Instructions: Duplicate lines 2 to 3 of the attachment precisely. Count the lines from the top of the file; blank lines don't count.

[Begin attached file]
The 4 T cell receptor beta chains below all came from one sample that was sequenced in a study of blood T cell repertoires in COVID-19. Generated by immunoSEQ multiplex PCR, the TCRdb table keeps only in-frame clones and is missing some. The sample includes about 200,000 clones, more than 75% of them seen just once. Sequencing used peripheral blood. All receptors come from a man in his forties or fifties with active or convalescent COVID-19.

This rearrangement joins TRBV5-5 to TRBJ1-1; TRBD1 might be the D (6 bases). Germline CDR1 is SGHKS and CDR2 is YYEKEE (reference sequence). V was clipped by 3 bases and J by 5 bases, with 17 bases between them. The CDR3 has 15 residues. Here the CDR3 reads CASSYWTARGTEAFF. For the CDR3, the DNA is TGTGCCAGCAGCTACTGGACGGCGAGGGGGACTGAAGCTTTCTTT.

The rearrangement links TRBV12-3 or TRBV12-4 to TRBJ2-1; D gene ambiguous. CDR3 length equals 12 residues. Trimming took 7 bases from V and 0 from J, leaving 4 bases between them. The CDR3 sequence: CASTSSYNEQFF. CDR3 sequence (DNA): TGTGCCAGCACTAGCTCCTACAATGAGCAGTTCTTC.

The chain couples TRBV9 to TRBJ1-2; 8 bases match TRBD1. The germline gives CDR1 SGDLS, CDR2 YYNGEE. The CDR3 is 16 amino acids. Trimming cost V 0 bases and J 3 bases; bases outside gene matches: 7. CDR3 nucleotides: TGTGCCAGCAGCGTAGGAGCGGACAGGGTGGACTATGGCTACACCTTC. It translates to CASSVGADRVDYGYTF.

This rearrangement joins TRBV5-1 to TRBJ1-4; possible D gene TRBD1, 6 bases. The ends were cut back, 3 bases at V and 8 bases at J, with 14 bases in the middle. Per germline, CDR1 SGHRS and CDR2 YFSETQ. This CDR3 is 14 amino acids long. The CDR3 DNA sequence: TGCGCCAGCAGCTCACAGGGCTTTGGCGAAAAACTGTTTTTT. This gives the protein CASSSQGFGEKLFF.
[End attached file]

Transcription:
This rearrangement joins TRBV5-5 to TRBJ1-1; TRBD1 might be the D (6 bases). Germline CDR1 is SGHKS and CDR2 is YYEKEE (reference sequence). V was clipped by 3 bases and J by 5 bases, with 17 bases between them. The CDR3 has 15 residues. Here the CDR3 reads CASSYWTARGTEAFF. For the CDR3, the DNA is TGTGCCAGCAGCTACTGGACGGCGAGGGGGACTGAAGCTTTCTTT.

The rearrangement links TRBV12-3 or TRBV12-4 to TRBJ2-1; D gene ambiguous. CDR3 length equals 12 residues. Trimming took 7 bases from V and 0 from J, leaving 4 bases between them. The CDR3 sequence: CASTSSYNEQFF. CDR3 sequence (DNA): TGTGCCAGCACTAGCTCCTACAATGAGCAGTTCTTC.